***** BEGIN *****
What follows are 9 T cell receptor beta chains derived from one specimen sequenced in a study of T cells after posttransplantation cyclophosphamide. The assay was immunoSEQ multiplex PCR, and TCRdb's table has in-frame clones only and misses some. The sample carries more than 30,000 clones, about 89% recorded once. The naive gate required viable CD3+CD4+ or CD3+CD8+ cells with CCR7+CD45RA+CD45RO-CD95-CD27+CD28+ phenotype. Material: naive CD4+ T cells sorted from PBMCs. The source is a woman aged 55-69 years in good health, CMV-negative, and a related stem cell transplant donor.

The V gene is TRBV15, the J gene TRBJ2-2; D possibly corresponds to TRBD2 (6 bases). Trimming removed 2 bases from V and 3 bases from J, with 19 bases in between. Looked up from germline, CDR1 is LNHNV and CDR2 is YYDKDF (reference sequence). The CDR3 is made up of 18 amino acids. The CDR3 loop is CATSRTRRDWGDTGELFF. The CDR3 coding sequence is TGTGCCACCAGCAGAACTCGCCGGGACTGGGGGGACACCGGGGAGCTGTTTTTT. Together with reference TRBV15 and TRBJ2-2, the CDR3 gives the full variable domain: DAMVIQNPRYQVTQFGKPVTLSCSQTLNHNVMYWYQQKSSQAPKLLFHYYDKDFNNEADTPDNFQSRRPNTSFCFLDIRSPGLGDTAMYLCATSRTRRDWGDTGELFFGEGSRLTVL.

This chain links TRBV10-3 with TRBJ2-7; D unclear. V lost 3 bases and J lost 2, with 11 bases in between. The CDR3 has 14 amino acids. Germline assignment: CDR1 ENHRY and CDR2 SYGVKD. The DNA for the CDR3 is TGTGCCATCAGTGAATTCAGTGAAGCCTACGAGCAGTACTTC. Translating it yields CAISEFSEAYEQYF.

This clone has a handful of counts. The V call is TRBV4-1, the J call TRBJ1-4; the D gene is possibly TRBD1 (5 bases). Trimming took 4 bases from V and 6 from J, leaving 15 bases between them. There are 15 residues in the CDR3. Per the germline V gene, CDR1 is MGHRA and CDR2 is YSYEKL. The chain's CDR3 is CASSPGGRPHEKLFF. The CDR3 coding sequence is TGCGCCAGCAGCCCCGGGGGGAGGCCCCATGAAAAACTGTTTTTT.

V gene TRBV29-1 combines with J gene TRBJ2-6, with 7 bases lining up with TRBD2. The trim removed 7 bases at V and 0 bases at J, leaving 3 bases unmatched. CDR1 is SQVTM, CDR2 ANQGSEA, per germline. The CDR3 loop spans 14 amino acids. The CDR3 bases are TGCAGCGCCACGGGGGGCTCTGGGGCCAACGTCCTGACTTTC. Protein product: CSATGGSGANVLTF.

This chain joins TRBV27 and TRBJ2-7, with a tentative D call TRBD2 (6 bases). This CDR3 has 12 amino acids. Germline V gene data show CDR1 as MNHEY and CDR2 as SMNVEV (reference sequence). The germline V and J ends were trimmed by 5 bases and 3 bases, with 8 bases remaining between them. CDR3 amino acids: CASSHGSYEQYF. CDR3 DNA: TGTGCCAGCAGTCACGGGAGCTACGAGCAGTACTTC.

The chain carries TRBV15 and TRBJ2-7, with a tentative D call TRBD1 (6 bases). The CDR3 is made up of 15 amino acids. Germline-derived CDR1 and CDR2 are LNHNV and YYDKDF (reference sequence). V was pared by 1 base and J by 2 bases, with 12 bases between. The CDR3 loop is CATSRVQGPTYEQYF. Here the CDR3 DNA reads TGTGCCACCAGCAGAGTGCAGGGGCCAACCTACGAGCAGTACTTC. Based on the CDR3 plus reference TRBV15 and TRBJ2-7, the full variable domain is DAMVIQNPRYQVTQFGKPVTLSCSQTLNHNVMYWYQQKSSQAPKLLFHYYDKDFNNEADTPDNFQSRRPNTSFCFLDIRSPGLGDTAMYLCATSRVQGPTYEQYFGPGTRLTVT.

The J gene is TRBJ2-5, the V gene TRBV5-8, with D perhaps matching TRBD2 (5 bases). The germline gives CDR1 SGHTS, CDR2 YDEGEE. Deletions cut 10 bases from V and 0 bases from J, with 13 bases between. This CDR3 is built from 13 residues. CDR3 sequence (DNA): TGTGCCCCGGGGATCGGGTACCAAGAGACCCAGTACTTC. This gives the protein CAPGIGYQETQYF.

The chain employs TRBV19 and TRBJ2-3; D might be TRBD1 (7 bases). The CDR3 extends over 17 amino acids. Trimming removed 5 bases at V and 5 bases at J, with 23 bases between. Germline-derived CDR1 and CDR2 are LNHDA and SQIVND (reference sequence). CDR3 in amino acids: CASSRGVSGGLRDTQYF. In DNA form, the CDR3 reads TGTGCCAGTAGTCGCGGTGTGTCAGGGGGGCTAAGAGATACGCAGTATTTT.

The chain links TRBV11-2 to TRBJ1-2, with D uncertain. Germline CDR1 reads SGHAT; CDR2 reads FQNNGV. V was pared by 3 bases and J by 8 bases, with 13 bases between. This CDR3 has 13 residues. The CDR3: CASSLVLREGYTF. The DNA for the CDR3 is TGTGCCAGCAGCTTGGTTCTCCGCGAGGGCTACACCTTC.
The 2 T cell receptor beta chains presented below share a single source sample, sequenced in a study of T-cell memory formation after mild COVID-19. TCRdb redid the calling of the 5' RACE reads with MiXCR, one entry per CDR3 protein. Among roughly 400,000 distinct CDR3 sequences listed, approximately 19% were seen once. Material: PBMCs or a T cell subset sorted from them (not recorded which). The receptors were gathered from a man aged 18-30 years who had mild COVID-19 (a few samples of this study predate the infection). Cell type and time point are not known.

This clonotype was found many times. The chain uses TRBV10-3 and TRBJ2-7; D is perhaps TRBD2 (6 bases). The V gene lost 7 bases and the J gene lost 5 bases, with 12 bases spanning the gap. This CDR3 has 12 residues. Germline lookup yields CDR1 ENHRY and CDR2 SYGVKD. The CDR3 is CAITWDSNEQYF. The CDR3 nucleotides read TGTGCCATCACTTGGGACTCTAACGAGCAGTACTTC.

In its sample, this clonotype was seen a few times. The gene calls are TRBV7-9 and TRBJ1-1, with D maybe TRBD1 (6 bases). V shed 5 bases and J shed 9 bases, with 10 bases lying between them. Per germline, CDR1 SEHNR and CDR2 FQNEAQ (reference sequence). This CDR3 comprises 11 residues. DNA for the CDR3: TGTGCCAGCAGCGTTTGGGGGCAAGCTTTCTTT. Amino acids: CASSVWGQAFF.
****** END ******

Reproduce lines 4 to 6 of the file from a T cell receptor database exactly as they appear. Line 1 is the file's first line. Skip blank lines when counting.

This clone has a handful of counts. The V call is TRBV4-1, the J call TRBJ1-4; the D gene is possibly TRBD1 (5 bases). Trimming took 4 bases from V and 6 from J, leaving 15 bases between them. There are 15 residues in the CDR3. Per the germline V gene, CDR1 is MGHRA and CDR2 is YSYEKL. The chain's CDR3 is CASSPGGRPHEKLFF. The CDR3 coding sequence is TGCGCCAGCAGCCCCGGGGGGAGGCCCCATGAAAAACTGTTTTTT.

V gene TRBV29-1 combines with J gene TRBJ2-6, with 7 bases lining up with TRBD2. The trim removed 7 bases at V and 0 bases at J, leaving 3 bases unmatched. CDR1 is SQVTM, CDR2 ANQGSEA, per germline. The CDR3 loop spans 14 amino acids. The CDR3 bases are TGCAGCGCCACGGGGGGCTCTGGGGCCAACGTCCTGACTTTC. Protein product: CSATGGSGANVLTF.

This chain joins TRBV27 and TRBJ2-7, with a tentative D call TRBD2 (6 bases). This CDR3 has 12 amino acids. Germline V gene data show CDR1 as MNHEY and CDR2 as SMNVEV (reference sequence). The germline V and J ends were trimmed by 5 bases and 3 bases, with 8 bases remaining between them. CDR3 amino acids: CASSHGSYEQYF. CDR3 DNA: TGTGCCAGCAGTCACGGGAGCTACGAGCAGTACTTC.